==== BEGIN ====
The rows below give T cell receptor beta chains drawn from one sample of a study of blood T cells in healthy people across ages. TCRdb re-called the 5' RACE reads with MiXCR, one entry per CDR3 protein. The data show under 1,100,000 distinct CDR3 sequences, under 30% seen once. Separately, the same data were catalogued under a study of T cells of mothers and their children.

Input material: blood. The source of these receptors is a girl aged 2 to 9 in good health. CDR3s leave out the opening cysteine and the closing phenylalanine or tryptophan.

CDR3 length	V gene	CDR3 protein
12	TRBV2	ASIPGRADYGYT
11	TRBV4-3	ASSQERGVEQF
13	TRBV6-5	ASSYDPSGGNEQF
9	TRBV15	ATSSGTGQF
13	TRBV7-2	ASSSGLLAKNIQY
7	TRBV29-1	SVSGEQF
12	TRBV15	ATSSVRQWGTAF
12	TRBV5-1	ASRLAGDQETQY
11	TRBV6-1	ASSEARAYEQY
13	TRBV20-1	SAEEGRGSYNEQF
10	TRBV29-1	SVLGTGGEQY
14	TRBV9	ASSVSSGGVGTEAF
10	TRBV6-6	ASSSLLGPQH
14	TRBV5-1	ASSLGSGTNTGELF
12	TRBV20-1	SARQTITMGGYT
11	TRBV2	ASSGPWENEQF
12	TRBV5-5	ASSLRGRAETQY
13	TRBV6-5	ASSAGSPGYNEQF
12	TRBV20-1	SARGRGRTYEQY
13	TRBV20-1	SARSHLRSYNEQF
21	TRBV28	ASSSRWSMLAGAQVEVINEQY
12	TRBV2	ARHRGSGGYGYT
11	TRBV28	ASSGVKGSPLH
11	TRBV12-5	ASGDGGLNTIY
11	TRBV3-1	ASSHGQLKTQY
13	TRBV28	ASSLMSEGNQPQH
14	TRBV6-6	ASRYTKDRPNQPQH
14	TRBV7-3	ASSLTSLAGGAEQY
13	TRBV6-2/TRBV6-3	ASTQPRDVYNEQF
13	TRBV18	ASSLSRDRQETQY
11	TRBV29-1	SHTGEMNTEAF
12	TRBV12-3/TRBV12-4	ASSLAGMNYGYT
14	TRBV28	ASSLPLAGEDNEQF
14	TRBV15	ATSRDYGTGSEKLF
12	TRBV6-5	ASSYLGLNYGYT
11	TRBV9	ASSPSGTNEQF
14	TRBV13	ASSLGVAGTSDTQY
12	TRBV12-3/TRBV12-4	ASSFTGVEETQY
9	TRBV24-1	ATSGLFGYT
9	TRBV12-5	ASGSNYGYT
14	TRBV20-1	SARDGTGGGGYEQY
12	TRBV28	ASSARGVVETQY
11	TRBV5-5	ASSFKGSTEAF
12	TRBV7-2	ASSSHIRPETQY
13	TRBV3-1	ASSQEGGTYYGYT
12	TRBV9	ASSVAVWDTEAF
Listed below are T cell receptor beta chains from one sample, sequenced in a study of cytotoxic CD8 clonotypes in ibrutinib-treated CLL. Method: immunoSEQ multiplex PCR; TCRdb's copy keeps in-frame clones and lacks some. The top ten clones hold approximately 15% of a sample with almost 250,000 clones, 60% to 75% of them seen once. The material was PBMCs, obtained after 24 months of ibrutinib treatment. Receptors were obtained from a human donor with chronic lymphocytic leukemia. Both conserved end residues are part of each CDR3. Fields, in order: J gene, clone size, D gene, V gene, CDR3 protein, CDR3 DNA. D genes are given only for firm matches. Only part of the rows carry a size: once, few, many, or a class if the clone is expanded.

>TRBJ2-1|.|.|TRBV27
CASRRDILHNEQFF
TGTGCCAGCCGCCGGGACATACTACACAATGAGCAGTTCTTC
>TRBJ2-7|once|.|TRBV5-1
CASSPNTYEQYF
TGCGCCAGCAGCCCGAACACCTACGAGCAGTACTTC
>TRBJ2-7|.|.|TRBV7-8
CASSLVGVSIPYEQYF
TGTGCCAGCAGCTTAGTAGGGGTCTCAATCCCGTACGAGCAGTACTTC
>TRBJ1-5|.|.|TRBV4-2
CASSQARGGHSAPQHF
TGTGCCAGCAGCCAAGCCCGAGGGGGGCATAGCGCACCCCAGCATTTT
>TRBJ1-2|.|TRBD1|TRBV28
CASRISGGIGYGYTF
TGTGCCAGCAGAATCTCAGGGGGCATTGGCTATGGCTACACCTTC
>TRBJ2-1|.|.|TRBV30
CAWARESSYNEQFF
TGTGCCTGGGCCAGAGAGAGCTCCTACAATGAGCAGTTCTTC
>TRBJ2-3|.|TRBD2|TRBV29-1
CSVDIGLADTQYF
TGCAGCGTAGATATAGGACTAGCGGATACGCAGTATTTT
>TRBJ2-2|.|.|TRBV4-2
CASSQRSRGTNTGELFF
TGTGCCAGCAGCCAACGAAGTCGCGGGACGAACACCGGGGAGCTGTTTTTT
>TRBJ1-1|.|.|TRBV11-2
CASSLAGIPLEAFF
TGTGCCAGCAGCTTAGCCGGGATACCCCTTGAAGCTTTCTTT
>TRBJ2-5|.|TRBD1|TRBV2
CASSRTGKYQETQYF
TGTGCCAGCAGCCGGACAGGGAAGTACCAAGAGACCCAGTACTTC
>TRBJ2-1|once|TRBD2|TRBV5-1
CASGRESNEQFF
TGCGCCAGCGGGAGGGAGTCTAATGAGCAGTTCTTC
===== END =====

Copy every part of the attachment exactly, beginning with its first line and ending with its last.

The rows below give T cell receptor beta chains drawn from one sample of a study of blood T cells in healthy people across ages. TCRdb re-called the 5' RACE reads with MiXCR, one entry per CDR3 protein. The data show under 1,100,000 distinct CDR3 sequences, under 30% seen once. Separately, the same data were catalogued under a study of T cells of mothers and their children.

Input material: blood. The source of these receptors is a girl aged 2 to 9 in good health. CDR3s leave out the opening cysteine and the closing phenylalanine or tryptophan.

CDR3 length	V gene	CDR3 protein
12	TRBV2	ASIPGRADYGYT
11	TRBV4-3	ASSQERGVEQF
13	TRBV6-5	ASSYDPSGGNEQF
9	TRBV15	ATSSGTGQF
13	TRBV7-2	ASSSGLLAKNIQY
7	TRBV29-1	SVSGEQF
12	TRBV15	ATSSVRQWGTAF
12	TRBV5-1	ASRLAGDQETQY
11	TRBV6-1	ASSEARAYEQY
13	TRBV20-1	SAEEGRGSYNEQF
10	TRBV29-1	SVLGTGGEQY
14	TRBV9	ASSVSSGGVGTEAF
10	TRBV6-6	ASSSLLGPQH
14	TRBV5-1	ASSLGSGTNTGELF
12	TRBV20-1	SARQTITMGGYT
11	TRBV2	ASSGPWENEQF
12	TRBV5-5	ASSLRGRAETQY
13	TRBV6-5	ASSAGSPGYNEQF
12	TRBV20-1	SARGRGRTYEQY
13	TRBV20-1	SARSHLRSYNEQF
21	TRBV28	ASSSRWSMLAGAQVEVINEQY
12	TRBV2	ARHRGSGGYGYT
11	TRBV28	ASSGVKGSPLH
11	TRBV12-5	ASGDGGLNTIY
11	TRBV3-1	ASSHGQLKTQY
13	TRBV28	ASSLMSEGNQPQH
14	TRBV6-6	ASRYTKDRPNQPQH
14	TRBV7-3	ASSLTSLAGGAEQY
13	TRBV6-2/TRBV6-3	ASTQPRDVYNEQF
13	TRBV18	ASSLSRDRQETQY
11	TRBV29-1	SHTGEMNTEAF
12	TRBV12-3/TRBV12-4	ASSLAGMNYGYT
14	TRBV28	ASSLPLAGEDNEQF
14	TRBV15	ATSRDYGTGSEKLF
12	TRBV6-5	ASSYLGLNYGYT
11	TRBV9	ASSPSGTNEQF
14	TRBV13	ASSLGVAGTSDTQY
12	TRBV12-3/TRBV12-4	ASSFTGVEETQY
9	TRBV24-1	ATSGLFGYT
9	TRBV12-5	ASGSNYGYT
14	TRBV20-1	SARDGTGGGGYEQY
12	TRBV28	ASSARGVVETQY
11	TRBV5-5	ASSFKGSTEAF
12	TRBV7-2	ASSSHIRPETQY
13	TRBV3-1	ASSQEGGTYYGYT
12	TRBV9	ASSVAVWDTEAF
Listed below are T cell receptor beta chains from one sample, sequenced in a study of cytotoxic CD8 clonotypes in ibrutinib-treated CLL. Method: immunoSEQ multiplex PCR; TCRdb's copy keeps in-frame clones and lacks some. The top ten clones hold approximately 15% of a sample with almost 250,000 clones, 60% to 75% of them seen once. The material was PBMCs, obtained after 24 months of ibrutinib treatment. Receptors were obtained from a human donor with chronic lymphocytic leukemia. Both conserved end residues are part of each CDR3. Fields, in order: J gene, clone size, D gene, V gene, CDR3 protein, CDR3 DNA. D genes are given only for firm matches. Only part of the rows carry a size: once, few, many, or a class if the clone is expanded.

>TRBJ2-1|.|.|TRBV27
CASRRDILHNEQFF
TGTGCCAGCCGCCGGGACATACTACACAATGAGCAGTTCTTC
>TRBJ2-7|once|.|TRBV5-1
CASSPNTYEQYF
TGCGCCAGCAGCCCGAACACCTACGAGCAGTACTTC
>TRBJ2-7|.|.|TRBV7-8
CASSLVGVSIPYEQYF
TGTGCCAGCAGCTTAGTAGGGGTCTCAATCCCGTACGAGCAGTACTTC
>TRBJ1-5|.|.|TRBV4-2
CASSQARGGHSAPQHF
TGTGCCAGCAGCCAAGCCCGAGGGGGGCATAGCGCACCCCAGCATTTT
>TRBJ1-2|.|TRBD1|TRBV28
CASRISGGIGYGYTF
TGTGCCAGCAGAATCTCAGGGGGCATTGGCTATGGCTACACCTTC
>TRBJ2-1|.|.|TRBV30
CAWARESSYNEQFF
TGTGCCTGGGCCAGAGAGAGCTCCTACAATGAGCAGTTCTTC
>TRBJ2-3|.|TRBD2|TRBV29-1
CSVDIGLADTQYF
TGCAGCGTAGATATAGGACTAGCGGATACGCAGTATTTT
>TRBJ2-2|.|.|TRBV4-2
CASSQRSRGTNTGELFF
TGTGCCAGCAGCCAACGAAGTCGCGGGACGAACACCGGGGAGCTGTTTTTT
>TRBJ1-1|.|.|TRBV11-2
CASSLAGIPLEAFF
TGTGCCAGCAGCTTAGCCGGGATACCCCTTGAAGCTTTCTTT
>TRBJ2-5|.|TRBD1|TRBV2
CASSRTGKYQETQYF
TGTGCCAGCAGCCGGACAGGGAAGTACCAAGAGACCCAGTACTTC
>TRBJ2-1|once|TRBD2|TRBV5-1
CASGRESNEQFF
TGCGCCAGCGGGAGGGAGTCTAATGAGCAGTTCTTC